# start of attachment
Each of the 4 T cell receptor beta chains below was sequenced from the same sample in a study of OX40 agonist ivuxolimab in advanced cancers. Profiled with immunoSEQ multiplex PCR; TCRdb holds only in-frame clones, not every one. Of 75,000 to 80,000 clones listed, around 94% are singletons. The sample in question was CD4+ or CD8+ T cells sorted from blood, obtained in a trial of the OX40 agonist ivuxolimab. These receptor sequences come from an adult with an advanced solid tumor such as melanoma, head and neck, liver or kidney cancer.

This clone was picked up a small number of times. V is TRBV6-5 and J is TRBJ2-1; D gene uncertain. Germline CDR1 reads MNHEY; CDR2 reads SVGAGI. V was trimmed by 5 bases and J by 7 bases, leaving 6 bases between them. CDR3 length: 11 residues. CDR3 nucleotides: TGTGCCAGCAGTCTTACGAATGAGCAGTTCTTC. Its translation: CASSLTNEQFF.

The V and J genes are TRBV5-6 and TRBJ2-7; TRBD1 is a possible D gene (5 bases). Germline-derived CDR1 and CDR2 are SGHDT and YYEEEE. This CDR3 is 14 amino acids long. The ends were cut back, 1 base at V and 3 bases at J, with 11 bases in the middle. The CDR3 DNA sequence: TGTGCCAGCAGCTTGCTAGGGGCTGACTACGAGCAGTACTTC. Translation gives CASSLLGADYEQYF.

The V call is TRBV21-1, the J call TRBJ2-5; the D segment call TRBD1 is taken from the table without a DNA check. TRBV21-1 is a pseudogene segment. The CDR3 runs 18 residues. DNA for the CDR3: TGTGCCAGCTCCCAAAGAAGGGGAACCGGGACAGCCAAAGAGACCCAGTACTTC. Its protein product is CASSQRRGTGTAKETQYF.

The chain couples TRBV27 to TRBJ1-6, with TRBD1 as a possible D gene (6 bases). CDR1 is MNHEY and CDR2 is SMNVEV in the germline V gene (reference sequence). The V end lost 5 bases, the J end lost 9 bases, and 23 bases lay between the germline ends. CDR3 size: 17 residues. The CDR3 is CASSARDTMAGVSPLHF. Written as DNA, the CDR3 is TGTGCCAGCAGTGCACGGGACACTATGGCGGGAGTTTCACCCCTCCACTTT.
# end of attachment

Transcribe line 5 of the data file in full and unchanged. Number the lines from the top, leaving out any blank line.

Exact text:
The chain couples TRBV27 to TRBJ1-6, with TRBD1 as a possible D gene (6 bases). CDR1 is MNHEY and CDR2 is SMNVEV in the germline V gene (reference sequence). The V end lost 5 bases, the J end lost 9 bases, and 23 bases lay between the germline ends. CDR3 size: 17 residues. The CDR3 is CASSARDTMAGVSPLHF. Written as DNA, the CDR3 is TGTGCCAGCAGTGCACGGGACACTATGGCGGGAGTTTCACCCCTCCACTTT.